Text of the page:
The crape myrtle is an extremely popular shrub because of its dark green leaves and beautiful flowers. It is versatile enough to be grown as a shrub or tree, thriving in moist, well-drained soils that receive full sun. Despite their relative ease of care, crape myrtles can be susceptible to a couple of diseases. The two diseases that most commonly affect crape myrtle plants are powdery mildew and leaf spot, both of which can be very damaging to the plant. Read below for more information on the two most common crape myrtle diseases.
The most common disease in crape myrtles is powdery mildew. It is a fungus produces white patches on the crape myrtle's leaves, shoots and flowers. In plants that get hit hard by powdery mildew, twisting of leaves and dropping of flowers can occur. These symptoms are more likely to occur on shrubs than trees, although it is not impossible for powdery mildew to devastate the latter form of the plant.
The mildew generally appears in summer, but it can hit plants as early as April in some regions. The mildew intensifies as the summer progresses. Warm, dry weather increases the likelihood of your crape myrtle getting attacked by powdery mildew or a current case worsening. One of the reasons powdery mildew can be difficult to remove is that it does not die during winter. Instead, it becomes dormant in the form of mycelia, hiding in leaf buds.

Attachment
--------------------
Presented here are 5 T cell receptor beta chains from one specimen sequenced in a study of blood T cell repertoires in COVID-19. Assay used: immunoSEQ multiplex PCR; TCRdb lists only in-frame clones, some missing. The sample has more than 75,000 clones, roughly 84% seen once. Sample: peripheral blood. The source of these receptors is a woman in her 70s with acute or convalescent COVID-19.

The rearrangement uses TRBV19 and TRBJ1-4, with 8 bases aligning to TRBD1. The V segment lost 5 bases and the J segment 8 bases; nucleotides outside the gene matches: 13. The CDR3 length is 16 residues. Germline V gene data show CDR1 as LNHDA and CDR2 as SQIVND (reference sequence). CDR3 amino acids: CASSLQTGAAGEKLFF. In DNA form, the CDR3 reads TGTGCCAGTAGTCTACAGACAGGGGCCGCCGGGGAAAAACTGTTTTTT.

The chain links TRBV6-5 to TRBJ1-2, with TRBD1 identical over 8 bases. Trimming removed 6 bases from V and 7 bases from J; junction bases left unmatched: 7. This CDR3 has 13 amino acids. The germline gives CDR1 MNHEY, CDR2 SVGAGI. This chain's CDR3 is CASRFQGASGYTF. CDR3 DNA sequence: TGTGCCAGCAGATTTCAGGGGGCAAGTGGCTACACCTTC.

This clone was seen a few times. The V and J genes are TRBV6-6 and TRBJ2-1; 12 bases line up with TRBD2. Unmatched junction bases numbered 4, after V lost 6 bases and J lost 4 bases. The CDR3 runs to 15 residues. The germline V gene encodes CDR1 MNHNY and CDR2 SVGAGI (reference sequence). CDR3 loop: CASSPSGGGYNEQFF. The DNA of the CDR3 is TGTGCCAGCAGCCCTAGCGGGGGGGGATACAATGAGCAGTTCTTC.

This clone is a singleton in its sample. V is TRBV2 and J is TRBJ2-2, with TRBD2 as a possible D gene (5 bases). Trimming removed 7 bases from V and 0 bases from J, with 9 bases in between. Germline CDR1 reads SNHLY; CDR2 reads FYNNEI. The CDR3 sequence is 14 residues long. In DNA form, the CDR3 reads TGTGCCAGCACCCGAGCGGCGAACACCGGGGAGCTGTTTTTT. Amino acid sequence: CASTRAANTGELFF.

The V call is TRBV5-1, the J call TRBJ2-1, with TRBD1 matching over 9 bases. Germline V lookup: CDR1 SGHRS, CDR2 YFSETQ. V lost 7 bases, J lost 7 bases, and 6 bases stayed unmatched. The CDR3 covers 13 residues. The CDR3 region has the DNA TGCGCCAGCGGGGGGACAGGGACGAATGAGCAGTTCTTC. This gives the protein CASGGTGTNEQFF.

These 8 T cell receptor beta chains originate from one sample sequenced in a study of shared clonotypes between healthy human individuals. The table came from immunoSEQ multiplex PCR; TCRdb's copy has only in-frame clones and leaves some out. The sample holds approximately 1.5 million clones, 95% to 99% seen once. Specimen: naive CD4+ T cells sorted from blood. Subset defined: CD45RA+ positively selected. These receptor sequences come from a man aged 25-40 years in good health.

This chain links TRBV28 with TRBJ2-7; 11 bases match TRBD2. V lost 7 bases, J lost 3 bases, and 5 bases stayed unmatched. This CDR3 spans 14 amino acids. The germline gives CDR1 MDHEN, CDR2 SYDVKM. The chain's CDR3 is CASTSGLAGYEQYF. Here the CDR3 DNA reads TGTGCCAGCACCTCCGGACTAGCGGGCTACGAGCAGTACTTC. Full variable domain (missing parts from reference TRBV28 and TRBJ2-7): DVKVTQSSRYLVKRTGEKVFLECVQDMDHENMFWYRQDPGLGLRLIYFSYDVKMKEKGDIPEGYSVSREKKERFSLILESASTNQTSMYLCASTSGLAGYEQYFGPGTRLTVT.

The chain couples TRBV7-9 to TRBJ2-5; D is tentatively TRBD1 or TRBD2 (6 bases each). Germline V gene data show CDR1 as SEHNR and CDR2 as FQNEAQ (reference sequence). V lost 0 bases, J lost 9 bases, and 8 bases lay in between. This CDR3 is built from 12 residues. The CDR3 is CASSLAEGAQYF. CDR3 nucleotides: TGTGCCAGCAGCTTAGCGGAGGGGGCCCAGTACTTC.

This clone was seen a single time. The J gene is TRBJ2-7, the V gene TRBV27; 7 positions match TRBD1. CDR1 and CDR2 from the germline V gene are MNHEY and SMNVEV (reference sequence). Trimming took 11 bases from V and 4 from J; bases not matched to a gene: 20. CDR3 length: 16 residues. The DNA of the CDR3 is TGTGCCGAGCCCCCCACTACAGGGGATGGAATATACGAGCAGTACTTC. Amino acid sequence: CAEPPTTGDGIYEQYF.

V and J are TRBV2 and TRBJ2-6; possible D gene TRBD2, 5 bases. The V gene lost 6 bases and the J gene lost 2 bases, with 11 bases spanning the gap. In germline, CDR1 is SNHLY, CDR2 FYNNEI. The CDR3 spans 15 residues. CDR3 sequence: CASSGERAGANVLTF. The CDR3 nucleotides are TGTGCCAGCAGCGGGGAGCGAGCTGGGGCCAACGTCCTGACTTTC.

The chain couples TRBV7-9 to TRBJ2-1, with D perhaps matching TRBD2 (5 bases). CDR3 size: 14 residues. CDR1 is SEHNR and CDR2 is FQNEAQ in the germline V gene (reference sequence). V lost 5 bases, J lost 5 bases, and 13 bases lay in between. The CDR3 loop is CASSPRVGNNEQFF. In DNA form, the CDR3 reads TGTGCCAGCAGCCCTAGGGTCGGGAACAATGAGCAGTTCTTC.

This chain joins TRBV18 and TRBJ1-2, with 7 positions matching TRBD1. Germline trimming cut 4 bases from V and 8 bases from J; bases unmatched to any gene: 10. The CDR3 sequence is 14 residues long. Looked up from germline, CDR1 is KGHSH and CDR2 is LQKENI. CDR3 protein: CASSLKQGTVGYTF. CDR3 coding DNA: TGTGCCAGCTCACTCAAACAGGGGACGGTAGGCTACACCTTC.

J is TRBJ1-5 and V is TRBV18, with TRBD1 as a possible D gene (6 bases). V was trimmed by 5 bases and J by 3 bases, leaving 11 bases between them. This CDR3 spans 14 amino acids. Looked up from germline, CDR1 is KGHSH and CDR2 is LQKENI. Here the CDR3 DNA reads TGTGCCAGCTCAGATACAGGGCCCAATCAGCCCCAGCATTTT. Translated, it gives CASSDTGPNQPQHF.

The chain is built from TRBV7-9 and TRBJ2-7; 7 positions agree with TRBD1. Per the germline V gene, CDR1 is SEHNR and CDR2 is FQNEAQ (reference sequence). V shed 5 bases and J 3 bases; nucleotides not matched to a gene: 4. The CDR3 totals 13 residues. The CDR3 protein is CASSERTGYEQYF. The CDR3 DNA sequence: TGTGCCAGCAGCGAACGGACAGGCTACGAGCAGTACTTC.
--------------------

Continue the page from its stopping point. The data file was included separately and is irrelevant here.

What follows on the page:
Cercospora leaf spot is the second major disease which affects crape myrtles. Like powdery mildew, it is a fungus, but not as widely known. It causes discoloration of crape myrtle leaves (usually to red or yellow) and even defoliation. It first appears on leaves as very small, irregular brown dots. The spots begin to grow in size and quantity, and the plant's leaves start to twist. Symptoms appear in mid-summer, but defoliation and discoloration do not happen until fall.